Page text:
Profiles in Timidity

These are interesting days in Washington, D.C.  One would naturally expect fireworks when a new, Democratically-controlled House of Representatives turns its guns on a Republican president who is as controversial and unorthodox as Donald Trump.  But, in addition to those pyrotechnics, we have the entirely unexpected drama of House Democrats trying to figure out how to deal with a first-term Muslim congresswoman who can’t seem to refrain from criticizing Israel and its American supporters in the most extreme–some would say anti-Semitic–terms.

I refer, of course, to Ilhan Omar, a newly-minted Democratic congresswoman from Minnesota.  She is one of two Muslim women in the new House; they are the first Muslim women ever elected to Congress.  She has a colorful personal history: she fled from Somalia, lived for years in a refugee camp in Kenya, came to the U.S., became a U.S. citizen, and is now a member of Congress–quite a story.  She also has a colorful history of public comments relating to Israel and its supporters in this country.

In 2012, she tweeted: “Israel has hypnotized the world.  May Allah awaken the people and help them see the evil doings of Israel.” Last month, she wrote that the influence of AIPAC–the biggest, most powerful pro-Israel PAC–was “all about the Benjamins baby.”  (In this context, “Benjamins” refers to Benjamin Franklin’s portrait on hundred dollar bills.)  A few weeks later, discussing the influence of AIPAC before an audience in D.C., she said: “I want to talk about the political influence in this country that says it is O.K. to push for allegiance to a foreign country.” When fellow Democrat Nita Lowey (who is Jewish) criticized that remark, Ms. Omar replied: “I should not be expected to have allegiance/pledge support to a foreign country in order to serve my country in Congress or serve on committee.”

Thus, it would seem that Ms. Omar believes (a) that Israel is able to hide its “evil doings” by “hypnotizing” the world, (b) that a pro-Israel PAC is able to influence congresspeople by paying them–in effect, by buying support, (c) that supporters of Israel in the U.S. are “pushing” other Americans to bear “allegiance to a foreign country,” and (d) that there are (unspecified) people who “expect” that, as a congresswoman, Ms. Omar herself will “have allegiance/pledge support to a foreign country.”

She apologized for her remarks about AIPAC and “the Benjamins,” saying it was “never her intention to offend,” but, in the same statement, she reaffirmed the “the problematic role of lobbyists in our politics, whether it be AIPAC, the NRA or the fossil fuel industry.”  So, although she doesn’t want to use words that offend, she apparently still believes that it is a fact that AIPAC pays off politicians to buy support for Israel.  She has never apologized for her comments concerning “allegiance to a foreign country.”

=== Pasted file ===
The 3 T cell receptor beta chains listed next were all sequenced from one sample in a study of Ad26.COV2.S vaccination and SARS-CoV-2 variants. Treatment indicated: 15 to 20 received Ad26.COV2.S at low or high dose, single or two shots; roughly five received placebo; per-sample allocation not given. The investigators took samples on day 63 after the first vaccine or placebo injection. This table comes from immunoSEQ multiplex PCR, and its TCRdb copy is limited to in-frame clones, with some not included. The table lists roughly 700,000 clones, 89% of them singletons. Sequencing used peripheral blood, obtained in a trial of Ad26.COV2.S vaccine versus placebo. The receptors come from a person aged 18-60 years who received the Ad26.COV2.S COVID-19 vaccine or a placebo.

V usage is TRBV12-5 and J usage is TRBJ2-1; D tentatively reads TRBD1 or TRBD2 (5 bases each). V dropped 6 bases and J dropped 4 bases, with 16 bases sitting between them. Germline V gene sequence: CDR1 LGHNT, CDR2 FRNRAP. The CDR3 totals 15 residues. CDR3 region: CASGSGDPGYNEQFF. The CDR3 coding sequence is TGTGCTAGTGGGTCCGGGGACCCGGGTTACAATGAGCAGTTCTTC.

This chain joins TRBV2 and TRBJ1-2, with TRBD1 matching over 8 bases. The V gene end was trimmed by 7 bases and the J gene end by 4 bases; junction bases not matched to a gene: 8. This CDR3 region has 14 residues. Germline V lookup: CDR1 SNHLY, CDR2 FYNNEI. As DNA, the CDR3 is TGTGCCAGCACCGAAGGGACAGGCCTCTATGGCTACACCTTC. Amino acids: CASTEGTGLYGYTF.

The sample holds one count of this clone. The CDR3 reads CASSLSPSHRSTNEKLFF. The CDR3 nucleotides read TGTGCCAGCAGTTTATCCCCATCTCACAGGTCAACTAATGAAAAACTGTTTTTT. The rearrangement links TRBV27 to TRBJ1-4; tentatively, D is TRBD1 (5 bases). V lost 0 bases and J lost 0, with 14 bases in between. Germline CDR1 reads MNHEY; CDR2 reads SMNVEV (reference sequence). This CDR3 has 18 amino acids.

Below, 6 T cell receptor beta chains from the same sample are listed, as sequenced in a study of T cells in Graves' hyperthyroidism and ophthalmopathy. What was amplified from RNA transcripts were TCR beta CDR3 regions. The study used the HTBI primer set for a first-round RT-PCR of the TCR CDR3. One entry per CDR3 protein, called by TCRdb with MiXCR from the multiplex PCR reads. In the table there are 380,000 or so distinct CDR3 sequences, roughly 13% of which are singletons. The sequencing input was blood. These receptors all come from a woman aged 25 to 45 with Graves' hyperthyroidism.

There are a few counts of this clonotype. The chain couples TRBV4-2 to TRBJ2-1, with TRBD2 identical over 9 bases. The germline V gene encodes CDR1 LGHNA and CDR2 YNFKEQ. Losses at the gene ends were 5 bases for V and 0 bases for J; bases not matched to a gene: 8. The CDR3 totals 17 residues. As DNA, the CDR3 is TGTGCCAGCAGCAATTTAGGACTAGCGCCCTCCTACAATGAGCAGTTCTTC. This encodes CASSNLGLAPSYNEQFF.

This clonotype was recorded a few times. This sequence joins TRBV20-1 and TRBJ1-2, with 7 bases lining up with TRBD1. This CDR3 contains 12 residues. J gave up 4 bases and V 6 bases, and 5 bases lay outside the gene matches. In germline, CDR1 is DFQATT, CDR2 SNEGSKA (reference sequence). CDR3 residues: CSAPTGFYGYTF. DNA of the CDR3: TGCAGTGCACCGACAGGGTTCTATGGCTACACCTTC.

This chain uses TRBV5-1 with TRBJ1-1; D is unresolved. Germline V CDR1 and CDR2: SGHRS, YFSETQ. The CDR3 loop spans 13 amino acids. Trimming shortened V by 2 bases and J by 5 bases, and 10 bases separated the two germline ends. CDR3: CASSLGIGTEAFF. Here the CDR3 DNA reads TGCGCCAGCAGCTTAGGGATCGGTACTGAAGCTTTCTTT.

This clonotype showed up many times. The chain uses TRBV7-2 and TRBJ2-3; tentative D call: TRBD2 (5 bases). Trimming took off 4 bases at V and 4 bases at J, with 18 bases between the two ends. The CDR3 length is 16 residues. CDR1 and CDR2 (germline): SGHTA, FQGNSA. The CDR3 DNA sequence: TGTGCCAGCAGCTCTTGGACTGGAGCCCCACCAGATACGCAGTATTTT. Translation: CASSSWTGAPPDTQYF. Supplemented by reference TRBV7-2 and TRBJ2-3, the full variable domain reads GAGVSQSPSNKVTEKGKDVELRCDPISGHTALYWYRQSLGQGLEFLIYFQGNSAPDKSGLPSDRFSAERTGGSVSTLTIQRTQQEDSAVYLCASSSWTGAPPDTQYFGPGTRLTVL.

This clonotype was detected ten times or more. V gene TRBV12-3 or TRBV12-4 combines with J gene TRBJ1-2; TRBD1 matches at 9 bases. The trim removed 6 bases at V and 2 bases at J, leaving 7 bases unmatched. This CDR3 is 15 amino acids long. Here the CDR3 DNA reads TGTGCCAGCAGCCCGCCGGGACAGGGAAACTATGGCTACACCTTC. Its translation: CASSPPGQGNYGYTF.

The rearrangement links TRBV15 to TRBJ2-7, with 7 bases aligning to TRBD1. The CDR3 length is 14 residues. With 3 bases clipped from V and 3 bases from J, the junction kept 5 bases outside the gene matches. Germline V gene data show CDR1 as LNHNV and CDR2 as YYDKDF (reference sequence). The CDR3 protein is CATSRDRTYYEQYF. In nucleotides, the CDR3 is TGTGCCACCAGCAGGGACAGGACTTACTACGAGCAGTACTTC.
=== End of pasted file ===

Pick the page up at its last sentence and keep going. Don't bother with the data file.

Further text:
Some members of Congress, including very senior Jewish members of the Democratic caucus, were appalled by Omar’s most recent statements regarding foreign allegiance.  They urged Speaker of the House Nancy Pelosi to bring forward a resolution condemning Omar’s “divided loyalty” remarks.  Speaker Pelosi agreed to do so, and then everything hit the fan.  Democratic members in the progressive wing of the caucus, and the Congressional Black Caucus, protested that it would be wrong to condemn  anti-Semitism without also condemning all other forms of bigotry, and that an unfair double-standard was being used to single out Rep. Omar for criticism.

On Thursday, March 7th, the House voted on a seven-page resolution that condemned every form of bigotry anyone could think of, never once referring to Rep. Omar by name.  The resolution was passed by a vote of 407 to 23.  Before it was voted on, Speaker Pelosi publicly announced that the proposed resolution was “not about her [Omar]; it’s about these forms of hatred.”  Rep. Omar voted in favor of the resolution, and later stated that passage of the resolution was “great progress,” noting that “[i]t’s the first time we have voted on a resolution condemning Anti-Muslim bigotry.”

To summarize: a Muslim member of Congress implies that Americans who support strong ties between the U.S. and Israel are bearing allegiance, and urging other Americans to bear allegiance, to a foreign country; members of Congress who are appalled by the “divided loyalty” canard seek to have that member’s remarks condemned by the House; the House Democrats draft a resolution that lumps every conceivable strain of bigotry together and never mentions the name of the member who implied “divided loyalty;” the resolution is passed with the vote of the Muslim member in question, who then calls the resolution “great progress” because it condemns anti-Muslim bigotry.  This is today’s House of Representatives under the new Democratic majority and with Nancy Pelosi as its Speaker.

Ms. Pelosi and other senior Democrats no doubt believe that, by handling Rep. Omar with the proverbial kid gloves, they will be able to convince her to temper her intemperate language in the future.  My sense is they will accomplish exactly the opposite result: because she has encountered no serious resistance, Omar will over time wade deeper and deeper into an anti-Zionist, anti-Semitic swamp.  Time will tell.



About the Author
David E. Weisberg is a semi-retired attorney and a member of the N.Y. Bar; he also has a Ph.D. in Philosophy from The University of Michigan (1971). He now lives in Cary, NC. His scholarly papers on U.S. constitutional law can be read on the Social Science Research Network at: